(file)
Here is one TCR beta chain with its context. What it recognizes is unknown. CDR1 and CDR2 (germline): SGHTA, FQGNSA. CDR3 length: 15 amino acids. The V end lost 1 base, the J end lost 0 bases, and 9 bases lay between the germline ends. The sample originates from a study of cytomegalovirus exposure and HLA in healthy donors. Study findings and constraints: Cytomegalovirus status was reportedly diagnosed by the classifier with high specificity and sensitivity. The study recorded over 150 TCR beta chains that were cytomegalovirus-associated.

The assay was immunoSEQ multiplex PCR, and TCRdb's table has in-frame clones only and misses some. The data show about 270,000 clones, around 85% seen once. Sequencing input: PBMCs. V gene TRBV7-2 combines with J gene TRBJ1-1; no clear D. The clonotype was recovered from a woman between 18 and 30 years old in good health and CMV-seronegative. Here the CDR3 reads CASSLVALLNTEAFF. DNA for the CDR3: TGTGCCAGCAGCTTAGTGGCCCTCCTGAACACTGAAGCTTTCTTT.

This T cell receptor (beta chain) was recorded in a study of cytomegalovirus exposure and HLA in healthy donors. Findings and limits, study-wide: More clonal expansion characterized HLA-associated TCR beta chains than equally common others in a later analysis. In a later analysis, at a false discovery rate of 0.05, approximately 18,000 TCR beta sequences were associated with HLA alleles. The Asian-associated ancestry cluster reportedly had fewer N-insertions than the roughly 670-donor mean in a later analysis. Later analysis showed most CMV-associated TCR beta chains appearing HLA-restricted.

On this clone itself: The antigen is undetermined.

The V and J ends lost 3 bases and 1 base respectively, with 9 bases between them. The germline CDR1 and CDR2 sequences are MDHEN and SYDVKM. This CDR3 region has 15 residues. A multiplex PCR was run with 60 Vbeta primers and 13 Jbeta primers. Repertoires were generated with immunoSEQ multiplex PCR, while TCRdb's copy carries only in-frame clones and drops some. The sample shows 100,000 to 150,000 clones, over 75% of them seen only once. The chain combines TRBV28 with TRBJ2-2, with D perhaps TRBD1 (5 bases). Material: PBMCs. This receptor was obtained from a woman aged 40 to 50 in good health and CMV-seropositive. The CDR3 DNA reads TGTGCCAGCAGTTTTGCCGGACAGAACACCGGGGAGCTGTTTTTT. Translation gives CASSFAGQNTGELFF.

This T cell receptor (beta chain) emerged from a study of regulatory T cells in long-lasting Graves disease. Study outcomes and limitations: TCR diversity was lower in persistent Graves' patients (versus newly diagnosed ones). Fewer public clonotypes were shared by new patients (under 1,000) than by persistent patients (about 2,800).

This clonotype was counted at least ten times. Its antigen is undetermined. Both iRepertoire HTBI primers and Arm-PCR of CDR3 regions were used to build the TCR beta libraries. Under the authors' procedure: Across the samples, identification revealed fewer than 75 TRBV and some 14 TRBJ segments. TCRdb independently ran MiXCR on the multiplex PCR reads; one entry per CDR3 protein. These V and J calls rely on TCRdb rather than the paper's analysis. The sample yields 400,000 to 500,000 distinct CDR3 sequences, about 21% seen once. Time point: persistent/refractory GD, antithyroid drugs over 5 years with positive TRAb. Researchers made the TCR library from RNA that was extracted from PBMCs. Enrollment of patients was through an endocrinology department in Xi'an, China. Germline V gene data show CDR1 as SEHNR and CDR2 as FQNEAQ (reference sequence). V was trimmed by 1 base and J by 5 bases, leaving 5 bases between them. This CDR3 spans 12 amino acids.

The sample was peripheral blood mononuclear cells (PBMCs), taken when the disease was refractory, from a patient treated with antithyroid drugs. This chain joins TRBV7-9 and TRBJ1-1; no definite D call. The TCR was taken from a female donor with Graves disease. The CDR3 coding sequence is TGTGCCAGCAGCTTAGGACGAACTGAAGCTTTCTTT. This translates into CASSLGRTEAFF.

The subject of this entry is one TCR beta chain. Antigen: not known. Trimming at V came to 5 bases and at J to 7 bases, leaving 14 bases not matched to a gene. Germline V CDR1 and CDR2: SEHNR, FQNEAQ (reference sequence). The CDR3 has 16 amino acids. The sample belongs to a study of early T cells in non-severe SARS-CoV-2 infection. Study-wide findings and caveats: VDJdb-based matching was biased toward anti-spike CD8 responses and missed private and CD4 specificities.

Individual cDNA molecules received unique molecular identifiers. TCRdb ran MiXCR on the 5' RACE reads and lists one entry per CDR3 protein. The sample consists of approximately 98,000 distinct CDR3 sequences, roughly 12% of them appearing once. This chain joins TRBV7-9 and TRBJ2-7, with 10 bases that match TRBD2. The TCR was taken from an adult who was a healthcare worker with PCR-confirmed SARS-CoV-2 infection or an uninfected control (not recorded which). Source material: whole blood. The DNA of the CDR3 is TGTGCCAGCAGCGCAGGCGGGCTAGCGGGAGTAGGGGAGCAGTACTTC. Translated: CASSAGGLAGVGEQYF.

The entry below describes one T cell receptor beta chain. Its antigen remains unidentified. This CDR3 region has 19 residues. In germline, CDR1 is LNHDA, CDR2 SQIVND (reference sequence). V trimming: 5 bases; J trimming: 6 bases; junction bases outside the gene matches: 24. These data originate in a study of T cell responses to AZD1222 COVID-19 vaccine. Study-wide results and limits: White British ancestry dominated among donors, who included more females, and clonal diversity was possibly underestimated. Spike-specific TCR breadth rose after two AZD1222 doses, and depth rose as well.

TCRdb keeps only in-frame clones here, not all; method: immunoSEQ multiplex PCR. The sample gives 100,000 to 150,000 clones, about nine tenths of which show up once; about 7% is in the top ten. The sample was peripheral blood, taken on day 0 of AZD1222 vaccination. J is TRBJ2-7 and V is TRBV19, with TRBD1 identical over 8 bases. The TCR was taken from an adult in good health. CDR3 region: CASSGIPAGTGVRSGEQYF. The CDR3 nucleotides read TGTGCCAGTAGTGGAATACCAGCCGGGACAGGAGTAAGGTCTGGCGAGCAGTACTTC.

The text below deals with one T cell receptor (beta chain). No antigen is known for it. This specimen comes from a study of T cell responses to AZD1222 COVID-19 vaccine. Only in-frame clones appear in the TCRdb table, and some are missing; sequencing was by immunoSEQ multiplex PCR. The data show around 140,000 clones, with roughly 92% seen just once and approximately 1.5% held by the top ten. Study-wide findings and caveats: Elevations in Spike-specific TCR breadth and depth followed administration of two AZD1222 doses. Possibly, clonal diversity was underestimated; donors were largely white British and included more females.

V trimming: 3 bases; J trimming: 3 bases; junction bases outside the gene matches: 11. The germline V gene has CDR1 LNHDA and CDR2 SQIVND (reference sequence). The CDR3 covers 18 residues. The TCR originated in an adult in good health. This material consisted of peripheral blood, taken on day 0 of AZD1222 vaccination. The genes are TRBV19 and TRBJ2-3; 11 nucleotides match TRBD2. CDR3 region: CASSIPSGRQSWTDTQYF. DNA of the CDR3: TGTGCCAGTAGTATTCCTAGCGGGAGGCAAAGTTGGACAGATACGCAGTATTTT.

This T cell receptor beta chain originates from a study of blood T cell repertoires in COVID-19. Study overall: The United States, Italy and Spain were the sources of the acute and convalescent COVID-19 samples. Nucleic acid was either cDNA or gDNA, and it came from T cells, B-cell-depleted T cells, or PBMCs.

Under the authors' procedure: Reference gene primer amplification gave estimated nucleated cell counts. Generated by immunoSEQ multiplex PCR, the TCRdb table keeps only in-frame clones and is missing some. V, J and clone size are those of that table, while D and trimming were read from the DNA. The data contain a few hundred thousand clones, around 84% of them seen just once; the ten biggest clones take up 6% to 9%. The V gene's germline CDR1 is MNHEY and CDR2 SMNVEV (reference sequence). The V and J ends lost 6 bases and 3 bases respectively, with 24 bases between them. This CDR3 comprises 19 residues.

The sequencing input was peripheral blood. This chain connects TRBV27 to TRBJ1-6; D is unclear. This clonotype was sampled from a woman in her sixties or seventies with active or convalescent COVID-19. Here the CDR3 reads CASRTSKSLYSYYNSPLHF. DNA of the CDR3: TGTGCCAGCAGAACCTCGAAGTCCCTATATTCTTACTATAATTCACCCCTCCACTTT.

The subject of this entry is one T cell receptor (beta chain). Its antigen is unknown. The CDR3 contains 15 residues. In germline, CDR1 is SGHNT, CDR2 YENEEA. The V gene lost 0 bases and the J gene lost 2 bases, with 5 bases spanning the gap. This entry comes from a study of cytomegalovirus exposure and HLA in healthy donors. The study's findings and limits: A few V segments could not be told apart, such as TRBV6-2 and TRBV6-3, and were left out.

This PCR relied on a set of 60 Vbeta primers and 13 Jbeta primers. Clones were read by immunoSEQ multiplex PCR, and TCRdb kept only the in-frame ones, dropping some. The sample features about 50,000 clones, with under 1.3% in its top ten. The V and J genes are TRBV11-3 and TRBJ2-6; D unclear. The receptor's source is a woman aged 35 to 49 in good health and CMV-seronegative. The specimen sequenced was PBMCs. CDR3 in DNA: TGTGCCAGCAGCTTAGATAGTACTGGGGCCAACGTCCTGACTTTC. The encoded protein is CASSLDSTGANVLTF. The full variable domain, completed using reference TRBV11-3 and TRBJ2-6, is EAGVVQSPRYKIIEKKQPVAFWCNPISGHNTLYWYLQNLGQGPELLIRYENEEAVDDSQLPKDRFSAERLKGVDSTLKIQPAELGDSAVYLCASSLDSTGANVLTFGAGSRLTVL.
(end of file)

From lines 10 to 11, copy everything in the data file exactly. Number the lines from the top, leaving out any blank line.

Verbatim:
Individual cDNA molecules received unique molecular identifiers. TCRdb ran MiXCR on the 5' RACE reads and lists one entry per CDR3 protein. The sample consists of approximately 98,000 distinct CDR3 sequences, roughly 12% of them appearing once. This chain joins TRBV7-9 and TRBJ2-7, with 10 bases that match TRBD2. The TCR was taken from an adult who was a healthcare worker with PCR-confirmed SARS-CoV-2 infection or an uninfected control (not recorded which). Source material: whole blood. The DNA of the CDR3 is TGTGCCAGCAGCGCAGGCGGGCTAGCGGGAGTAGGGGAGCAGTACTTC. Translated: CASSAGGLAGVGEQYF.

The entry below describes one T cell receptor beta chain. Its antigen remains unidentified. This CDR3 region has 19 residues. In germline, CDR1 is LNHDA, CDR2 SQIVND (reference sequence). V trimming: 5 bases; J trimming: 6 bases; junction bases outside the gene matches: 24. These data originate in a study of T cell responses to AZD1222 COVID-19 vaccine. Study-wide results and limits: White British ancestry dominated among donors, who included more females, and clonal diversity was possibly underestimated. Spike-specific TCR breadth rose after two AZD1222 doses, and depth rose as well.